I consider myself, fairly eloquent and reasonably well educated, yet sometimes I really do struggle to understand what people are talking about, regional dialects can sometimes present an issue, and this is just in English. It’s even worse when I try my broken language skills out in the originating country. It’s not particularly anyone’s fault, I am apparently just not very good at deciphering accents.
The tower of Babel, in case you’re not familiar with it, is the supposed source of all the different languages in the world. In a passage from Genesis we see all people of the earth with the same language come together to build a tower to reach to the heavens. Seemingly, God wasn’t best pleased with this, and he scattered the people across the lands, changing their languages so they could not understand each other and work together… well God can be a vengeful God after all and maybe he didn’t want to share his heavenly man cave. Ok, if you have read my blog before, you will know I am a non believer, but I have read the bible and for me it does feel that God was not in the greatest of moods this day.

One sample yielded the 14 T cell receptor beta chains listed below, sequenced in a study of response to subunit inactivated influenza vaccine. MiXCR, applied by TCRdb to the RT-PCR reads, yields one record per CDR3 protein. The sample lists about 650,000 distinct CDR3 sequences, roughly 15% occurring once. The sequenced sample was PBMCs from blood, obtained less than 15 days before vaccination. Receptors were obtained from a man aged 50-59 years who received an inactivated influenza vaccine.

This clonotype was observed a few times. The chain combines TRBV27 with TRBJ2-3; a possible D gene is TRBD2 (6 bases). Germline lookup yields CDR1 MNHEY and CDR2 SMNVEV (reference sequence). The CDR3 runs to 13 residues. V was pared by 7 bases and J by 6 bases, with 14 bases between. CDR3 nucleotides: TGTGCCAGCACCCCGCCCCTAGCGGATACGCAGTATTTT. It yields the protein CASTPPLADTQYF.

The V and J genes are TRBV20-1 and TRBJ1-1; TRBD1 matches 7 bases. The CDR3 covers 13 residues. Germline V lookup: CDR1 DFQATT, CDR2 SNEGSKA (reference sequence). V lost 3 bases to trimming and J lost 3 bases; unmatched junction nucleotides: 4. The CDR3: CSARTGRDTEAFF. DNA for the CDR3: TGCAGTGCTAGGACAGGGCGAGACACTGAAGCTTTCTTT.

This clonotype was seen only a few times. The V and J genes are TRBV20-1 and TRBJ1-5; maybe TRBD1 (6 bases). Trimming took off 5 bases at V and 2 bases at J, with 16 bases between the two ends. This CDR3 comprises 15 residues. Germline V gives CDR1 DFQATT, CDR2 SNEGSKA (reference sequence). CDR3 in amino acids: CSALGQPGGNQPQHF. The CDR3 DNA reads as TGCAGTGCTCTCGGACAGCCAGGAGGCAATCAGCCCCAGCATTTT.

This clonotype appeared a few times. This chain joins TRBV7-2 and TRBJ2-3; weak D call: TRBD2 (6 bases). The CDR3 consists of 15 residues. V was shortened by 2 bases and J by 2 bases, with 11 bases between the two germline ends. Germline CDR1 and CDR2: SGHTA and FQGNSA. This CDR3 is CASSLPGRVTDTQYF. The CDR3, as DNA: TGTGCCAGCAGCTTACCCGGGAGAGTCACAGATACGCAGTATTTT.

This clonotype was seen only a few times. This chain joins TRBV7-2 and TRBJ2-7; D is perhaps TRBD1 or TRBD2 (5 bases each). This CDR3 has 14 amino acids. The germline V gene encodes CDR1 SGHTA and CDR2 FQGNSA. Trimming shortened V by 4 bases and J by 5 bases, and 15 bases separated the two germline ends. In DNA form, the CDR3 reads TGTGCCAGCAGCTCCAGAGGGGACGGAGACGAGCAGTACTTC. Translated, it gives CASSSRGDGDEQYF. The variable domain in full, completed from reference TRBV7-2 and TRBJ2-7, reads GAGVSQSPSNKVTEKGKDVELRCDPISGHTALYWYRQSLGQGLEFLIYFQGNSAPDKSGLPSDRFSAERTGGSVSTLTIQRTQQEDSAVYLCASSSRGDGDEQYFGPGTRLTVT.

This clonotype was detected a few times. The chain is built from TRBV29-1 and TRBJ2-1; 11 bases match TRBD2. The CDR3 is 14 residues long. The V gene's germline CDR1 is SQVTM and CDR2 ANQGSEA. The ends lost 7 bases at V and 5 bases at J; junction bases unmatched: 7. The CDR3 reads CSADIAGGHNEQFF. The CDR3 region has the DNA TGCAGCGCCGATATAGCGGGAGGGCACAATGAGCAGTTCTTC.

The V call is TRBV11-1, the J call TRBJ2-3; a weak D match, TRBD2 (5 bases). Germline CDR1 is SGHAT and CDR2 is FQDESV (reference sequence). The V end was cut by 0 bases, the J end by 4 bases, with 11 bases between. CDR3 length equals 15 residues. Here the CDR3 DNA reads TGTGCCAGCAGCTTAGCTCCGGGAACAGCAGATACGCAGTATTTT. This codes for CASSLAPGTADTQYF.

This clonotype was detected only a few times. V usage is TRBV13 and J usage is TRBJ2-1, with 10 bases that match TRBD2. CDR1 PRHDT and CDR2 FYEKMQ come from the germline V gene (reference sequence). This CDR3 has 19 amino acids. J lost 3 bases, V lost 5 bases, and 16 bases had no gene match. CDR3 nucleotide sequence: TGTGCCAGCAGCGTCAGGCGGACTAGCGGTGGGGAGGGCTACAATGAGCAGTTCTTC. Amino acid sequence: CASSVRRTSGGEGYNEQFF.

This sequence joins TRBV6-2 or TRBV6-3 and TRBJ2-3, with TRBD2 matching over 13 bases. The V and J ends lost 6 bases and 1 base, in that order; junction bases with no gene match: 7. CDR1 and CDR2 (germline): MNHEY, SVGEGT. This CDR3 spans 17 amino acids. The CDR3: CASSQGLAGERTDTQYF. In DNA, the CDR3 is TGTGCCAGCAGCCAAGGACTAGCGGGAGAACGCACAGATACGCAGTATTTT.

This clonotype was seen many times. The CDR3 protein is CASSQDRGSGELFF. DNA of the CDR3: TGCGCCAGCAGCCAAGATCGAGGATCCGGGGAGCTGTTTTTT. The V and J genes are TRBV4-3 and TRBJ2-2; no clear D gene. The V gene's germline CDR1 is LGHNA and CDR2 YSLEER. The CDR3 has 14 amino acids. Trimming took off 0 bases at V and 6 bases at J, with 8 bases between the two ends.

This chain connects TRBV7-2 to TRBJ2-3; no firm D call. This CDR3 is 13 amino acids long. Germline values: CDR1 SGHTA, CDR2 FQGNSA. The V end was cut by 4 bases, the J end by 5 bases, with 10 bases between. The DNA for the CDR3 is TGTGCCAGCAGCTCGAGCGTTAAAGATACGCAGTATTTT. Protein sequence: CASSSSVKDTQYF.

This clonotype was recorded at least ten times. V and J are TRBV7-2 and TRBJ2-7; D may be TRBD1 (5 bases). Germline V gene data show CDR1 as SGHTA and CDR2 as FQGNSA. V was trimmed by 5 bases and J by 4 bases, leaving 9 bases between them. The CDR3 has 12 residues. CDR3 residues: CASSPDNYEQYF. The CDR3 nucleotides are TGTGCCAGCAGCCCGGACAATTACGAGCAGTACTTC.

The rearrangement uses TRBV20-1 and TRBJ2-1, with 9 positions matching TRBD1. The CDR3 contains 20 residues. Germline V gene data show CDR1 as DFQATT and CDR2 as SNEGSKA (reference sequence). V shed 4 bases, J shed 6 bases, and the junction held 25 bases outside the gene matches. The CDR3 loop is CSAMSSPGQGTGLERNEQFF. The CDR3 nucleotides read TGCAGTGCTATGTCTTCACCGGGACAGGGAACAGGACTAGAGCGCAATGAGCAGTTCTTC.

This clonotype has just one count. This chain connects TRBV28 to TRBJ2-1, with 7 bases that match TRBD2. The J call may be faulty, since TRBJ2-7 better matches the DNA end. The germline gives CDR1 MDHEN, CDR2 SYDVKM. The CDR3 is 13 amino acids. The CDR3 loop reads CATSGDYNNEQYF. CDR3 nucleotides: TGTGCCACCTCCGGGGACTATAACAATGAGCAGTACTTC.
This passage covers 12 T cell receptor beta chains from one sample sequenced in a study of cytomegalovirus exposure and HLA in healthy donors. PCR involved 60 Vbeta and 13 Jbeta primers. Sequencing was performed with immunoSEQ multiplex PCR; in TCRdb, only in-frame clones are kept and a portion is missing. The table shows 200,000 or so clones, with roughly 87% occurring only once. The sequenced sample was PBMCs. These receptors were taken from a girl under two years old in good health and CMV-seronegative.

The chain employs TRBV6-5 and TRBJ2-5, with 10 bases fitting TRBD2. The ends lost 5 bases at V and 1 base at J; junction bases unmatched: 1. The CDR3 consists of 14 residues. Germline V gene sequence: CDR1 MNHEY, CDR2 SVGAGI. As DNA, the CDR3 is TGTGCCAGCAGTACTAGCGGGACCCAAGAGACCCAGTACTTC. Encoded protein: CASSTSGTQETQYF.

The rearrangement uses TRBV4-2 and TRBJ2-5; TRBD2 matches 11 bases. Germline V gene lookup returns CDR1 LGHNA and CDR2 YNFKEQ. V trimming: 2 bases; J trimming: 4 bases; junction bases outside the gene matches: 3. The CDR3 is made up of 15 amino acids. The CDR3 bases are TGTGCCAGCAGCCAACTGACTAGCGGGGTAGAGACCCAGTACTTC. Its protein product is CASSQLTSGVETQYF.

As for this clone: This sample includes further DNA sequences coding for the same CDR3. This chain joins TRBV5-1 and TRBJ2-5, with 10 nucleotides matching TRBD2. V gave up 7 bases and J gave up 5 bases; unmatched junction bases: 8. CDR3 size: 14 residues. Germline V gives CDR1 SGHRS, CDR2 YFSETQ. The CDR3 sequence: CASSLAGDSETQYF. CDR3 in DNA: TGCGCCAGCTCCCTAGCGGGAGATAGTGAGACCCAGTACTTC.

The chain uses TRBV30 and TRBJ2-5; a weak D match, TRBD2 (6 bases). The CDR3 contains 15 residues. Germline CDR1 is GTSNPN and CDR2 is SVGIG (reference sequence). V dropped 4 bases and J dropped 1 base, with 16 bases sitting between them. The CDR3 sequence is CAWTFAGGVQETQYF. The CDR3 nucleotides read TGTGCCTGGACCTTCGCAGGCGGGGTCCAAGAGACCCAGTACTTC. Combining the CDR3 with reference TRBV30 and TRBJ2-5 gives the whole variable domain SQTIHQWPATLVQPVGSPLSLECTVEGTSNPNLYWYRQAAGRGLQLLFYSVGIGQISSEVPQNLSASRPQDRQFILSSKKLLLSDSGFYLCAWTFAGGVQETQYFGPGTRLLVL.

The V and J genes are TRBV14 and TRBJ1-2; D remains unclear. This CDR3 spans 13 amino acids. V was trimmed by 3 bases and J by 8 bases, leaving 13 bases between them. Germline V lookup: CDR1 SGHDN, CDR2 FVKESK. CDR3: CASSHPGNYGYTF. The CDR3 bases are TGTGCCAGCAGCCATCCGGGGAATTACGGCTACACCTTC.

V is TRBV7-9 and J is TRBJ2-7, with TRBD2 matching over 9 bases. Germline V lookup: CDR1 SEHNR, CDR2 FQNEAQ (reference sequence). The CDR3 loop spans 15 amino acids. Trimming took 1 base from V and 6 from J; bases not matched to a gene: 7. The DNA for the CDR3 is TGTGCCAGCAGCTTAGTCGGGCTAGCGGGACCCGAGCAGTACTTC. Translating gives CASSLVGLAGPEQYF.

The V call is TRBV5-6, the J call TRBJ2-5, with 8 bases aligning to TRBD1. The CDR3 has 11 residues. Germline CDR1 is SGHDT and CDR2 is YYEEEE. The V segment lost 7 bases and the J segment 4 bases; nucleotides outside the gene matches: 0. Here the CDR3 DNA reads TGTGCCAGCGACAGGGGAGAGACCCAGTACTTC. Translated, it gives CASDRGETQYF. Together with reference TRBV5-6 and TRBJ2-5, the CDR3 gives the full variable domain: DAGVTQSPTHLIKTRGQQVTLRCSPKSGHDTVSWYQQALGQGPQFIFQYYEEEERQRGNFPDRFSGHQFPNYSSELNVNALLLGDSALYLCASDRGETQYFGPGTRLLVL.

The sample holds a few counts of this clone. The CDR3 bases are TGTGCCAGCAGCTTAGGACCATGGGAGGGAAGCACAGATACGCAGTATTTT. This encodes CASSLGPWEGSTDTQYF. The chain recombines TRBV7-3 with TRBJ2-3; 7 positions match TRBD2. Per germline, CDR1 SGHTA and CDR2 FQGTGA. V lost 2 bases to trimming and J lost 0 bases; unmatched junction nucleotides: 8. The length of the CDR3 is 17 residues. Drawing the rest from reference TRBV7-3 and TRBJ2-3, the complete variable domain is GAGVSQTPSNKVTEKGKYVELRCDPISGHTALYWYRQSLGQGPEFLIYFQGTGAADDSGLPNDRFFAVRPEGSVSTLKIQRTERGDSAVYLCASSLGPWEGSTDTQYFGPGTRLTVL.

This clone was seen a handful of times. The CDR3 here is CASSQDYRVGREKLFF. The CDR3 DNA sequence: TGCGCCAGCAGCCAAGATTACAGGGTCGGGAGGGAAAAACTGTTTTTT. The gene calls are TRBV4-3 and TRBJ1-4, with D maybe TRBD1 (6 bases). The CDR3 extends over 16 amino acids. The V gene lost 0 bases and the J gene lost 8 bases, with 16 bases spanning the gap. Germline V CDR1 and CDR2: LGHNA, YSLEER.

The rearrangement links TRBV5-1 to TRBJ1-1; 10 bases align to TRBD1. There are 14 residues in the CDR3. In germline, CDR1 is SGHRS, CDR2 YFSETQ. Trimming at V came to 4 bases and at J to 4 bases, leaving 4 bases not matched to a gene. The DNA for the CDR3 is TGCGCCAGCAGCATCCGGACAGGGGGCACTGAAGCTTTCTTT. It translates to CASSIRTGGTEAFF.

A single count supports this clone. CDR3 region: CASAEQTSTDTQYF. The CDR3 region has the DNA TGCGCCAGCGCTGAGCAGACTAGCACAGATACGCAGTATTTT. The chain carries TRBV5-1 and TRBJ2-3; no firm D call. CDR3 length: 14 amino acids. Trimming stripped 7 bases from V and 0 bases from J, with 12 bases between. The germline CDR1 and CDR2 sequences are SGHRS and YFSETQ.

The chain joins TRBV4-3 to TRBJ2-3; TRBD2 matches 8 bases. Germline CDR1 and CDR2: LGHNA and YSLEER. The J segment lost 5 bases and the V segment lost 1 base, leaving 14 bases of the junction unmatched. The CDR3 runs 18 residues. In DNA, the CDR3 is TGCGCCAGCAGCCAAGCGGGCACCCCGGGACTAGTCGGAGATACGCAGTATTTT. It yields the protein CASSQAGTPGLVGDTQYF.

The name Babel, derives from a hebrew term “balal” meaning to confuse or jumble, which is quite perfect for the tower which caused such division of language.
I really like Schorr’s representation of the tower. It’s personified stature, spinning the globe on its tendrils. The once golden tower, covered black with with the confusion, as a burning fire can be seen within its jaws. Lay waste to the side is a half sunken ship, showing destruction of unity. It’s a very clear and powerful image, which sits with the story so well for me.
Schorr has moved away from commercial commissioned art due to constrictive limits and now works on what he wants to. If you want to see more of his amazing artwork you can see it here.
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